RE: Standardization - OOPS!
From: John Major (
Date: Mon, 20 Jan 1997 13:16:58 -0600
>> This architect along with an architect-group member
>>said that you don't necessarily save money by standardizing.

And I replied:
>We got the same advice from Chuck and Katy, and like nearly
>everything they said, we took it for gospel, then interpreted it as we

Sorry, folks - I misspoke here in my earlier message, and some of you
must be scratching your heads in puzzlement - when I said  "We got the
same advice..." I refer to the advice ("be sure to standardize as much as
possible!") that Heather refers to *earlier* in her message, not the advice
in the piece I quoted. That is, her group was advised to standardize, the
architects above disagreed, and my experience leads me to disagree
with *them* - on the contrary,  thoughtfully standardized designs will be
a big help in containing costs in CoHo, which continue to be a problem for
everyone, I think I can say.

Clear As Mud?  Sorry 'bout the ham-fisted emailing....

And since I'm back on the topic, I thought I should reply to the post from
Denise from Geneva, since it directly contradicts my posting (must be
great for newbies to watch this! "Who we s'posed to believe?" Just more
CoHo diversity, I imagine   ;-)

>While you certainly save money by 
>purchasing some items in larger quantities, you will spend far more time,
>energy, and money trying to get a diverse group to agree on a few 
>standardized floor plans and fixtures.  

In our case, our design work was expended during the period of
working on the zoning issues, which took much longer than we
expected (surprise!), so we didn't miss the time *too* much - some would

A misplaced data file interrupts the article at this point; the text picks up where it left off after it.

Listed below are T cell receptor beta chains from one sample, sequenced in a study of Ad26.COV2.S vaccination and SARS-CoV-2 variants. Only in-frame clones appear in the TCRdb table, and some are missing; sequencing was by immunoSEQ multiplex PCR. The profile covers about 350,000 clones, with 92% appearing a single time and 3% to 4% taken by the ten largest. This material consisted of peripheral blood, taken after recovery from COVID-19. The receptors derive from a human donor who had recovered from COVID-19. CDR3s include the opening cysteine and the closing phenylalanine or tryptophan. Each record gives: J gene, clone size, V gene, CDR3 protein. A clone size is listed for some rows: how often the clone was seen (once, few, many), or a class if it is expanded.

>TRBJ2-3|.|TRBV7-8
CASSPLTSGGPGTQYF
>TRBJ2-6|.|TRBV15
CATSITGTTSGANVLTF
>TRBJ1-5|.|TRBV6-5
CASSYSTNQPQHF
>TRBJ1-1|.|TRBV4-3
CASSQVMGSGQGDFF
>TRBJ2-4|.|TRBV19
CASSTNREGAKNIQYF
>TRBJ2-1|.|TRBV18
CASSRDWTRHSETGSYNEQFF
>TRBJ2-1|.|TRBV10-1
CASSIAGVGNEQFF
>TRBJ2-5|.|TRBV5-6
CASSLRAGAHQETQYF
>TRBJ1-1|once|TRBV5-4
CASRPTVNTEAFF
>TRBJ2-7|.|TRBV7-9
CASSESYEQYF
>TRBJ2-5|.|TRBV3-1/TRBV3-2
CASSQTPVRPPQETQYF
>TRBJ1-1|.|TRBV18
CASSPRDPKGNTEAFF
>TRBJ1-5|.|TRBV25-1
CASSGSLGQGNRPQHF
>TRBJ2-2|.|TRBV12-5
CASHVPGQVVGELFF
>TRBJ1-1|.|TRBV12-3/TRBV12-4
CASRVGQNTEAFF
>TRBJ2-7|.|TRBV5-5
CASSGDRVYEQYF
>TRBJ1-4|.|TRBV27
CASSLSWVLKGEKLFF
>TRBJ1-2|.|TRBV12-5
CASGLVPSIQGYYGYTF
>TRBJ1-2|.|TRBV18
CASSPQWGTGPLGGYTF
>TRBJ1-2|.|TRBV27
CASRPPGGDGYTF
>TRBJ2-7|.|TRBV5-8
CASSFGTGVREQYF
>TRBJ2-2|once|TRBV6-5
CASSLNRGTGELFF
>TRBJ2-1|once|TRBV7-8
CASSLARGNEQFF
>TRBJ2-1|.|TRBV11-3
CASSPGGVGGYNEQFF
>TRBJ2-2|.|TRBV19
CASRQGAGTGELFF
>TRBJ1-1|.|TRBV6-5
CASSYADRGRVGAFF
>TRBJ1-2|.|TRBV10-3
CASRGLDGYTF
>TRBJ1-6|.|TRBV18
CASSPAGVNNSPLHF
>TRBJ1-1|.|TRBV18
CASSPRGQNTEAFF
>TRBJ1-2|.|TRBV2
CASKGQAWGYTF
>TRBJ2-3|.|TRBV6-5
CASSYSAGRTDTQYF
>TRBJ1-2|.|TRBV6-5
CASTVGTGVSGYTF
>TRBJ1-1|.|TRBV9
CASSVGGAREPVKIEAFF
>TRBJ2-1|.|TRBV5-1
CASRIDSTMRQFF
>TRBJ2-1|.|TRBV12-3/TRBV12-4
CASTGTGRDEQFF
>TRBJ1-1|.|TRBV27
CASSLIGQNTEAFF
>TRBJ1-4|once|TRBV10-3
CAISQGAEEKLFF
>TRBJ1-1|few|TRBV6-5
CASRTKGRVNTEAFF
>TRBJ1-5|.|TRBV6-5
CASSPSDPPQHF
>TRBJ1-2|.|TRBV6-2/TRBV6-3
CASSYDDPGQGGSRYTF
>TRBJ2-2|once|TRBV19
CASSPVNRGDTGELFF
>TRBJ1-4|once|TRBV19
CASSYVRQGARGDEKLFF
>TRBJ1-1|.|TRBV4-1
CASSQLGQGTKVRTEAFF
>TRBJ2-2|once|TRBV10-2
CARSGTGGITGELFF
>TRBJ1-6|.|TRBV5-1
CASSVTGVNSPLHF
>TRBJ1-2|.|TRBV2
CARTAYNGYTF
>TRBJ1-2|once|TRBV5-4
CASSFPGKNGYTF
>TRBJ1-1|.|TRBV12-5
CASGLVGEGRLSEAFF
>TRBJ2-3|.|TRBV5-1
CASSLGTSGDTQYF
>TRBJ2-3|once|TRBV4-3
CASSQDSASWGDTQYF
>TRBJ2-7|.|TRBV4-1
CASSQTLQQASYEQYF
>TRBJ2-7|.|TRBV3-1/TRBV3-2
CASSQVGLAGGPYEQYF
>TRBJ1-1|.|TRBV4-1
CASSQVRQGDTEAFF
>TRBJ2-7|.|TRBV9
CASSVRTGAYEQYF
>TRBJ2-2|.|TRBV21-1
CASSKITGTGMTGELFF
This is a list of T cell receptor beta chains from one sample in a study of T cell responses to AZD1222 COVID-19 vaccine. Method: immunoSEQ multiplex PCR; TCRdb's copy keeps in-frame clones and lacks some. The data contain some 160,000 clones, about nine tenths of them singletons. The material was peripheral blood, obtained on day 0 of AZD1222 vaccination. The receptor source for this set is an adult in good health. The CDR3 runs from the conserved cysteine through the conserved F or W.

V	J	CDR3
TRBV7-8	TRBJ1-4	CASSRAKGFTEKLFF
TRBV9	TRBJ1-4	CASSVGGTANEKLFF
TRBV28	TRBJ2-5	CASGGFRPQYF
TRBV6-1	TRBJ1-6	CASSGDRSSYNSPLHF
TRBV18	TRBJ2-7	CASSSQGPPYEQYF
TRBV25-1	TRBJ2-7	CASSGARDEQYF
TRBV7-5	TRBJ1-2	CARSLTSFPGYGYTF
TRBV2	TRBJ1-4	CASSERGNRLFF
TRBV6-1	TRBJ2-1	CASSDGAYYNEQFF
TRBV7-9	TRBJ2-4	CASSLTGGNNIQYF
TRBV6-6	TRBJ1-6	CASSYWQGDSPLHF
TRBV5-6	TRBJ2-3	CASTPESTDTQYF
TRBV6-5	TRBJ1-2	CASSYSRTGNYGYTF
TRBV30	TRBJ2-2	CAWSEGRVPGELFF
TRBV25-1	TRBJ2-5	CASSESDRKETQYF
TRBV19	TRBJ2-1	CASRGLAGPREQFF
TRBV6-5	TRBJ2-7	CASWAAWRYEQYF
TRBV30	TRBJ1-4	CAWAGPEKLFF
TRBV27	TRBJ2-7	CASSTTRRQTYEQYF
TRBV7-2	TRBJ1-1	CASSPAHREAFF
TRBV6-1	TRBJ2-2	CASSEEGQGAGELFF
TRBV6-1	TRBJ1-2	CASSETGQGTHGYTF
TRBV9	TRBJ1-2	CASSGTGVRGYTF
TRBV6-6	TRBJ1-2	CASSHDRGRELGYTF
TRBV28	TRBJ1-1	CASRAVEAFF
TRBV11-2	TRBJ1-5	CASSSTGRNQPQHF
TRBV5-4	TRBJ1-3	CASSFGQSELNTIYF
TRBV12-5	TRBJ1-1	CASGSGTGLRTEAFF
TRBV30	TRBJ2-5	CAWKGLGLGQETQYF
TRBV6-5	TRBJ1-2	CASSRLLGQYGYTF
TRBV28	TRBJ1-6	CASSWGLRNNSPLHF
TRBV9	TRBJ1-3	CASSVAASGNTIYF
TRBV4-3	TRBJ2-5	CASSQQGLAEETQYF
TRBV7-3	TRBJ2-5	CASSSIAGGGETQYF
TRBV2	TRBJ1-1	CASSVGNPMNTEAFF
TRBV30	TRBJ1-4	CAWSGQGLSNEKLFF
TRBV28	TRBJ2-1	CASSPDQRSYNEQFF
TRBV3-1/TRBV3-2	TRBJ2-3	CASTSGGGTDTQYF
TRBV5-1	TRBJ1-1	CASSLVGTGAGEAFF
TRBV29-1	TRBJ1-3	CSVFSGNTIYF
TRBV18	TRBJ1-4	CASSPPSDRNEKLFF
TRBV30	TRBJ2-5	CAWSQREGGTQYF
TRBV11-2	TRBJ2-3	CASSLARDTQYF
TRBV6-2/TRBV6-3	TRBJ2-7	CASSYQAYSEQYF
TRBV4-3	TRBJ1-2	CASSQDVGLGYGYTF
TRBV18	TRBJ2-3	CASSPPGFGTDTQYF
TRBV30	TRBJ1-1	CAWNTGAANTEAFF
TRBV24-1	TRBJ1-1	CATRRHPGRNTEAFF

certainly disagree with me on that  ;-). Hey, I'm like Joani, I actually
*enjoy* most of our meetings!

>How much is your time worth? 
>How  much do you have to pay your architects and engineers to 
>facilitate this lengthy process, and to revise the plans again and

Our architects, bless 'em, are working for a flat fee, and we asked them
up front to participate in our programming work, and that was hugely
helpful. We hired the Cohousing Company for our site and Common
House programming, and did the Unit programming on our own, using
their techniques. This worked out well. The architects have a strong
incentive to keep their revisions to a minimum, and they listened *very*
carefully to us during the programming.

Maybe we got lucky, and maybe we have less diverse needs than other
groups - hard to say. We certainly have a wide range of incomes and
ages... I'd just be very careful telling yourself that you don't need to work
at standardizing. Talk to some pros in affordable housing...

Finally, I should say that it has been helpful for us here in UT, as we
head into the final rush of development effort - "sticks and bricks", as the
pros say - to remind ourselves of a CoHo principle that many on this list
have emphasized. We are not building our "Dream Homes", but a "Dream
Community". All the vaulted ceilings and wood flooring are worth Squat if
you haven't built your sense of the common at the same time. So maybe
all the effort programming the stuff pays off indirectly. Don't  let real
estate development get in the way of the reason for going through all this
trouble in the first place...

John Major
Wasatch Cohousing
...where we are really feeling like real estate developers these days! But
a good potluck puts it in perspective...
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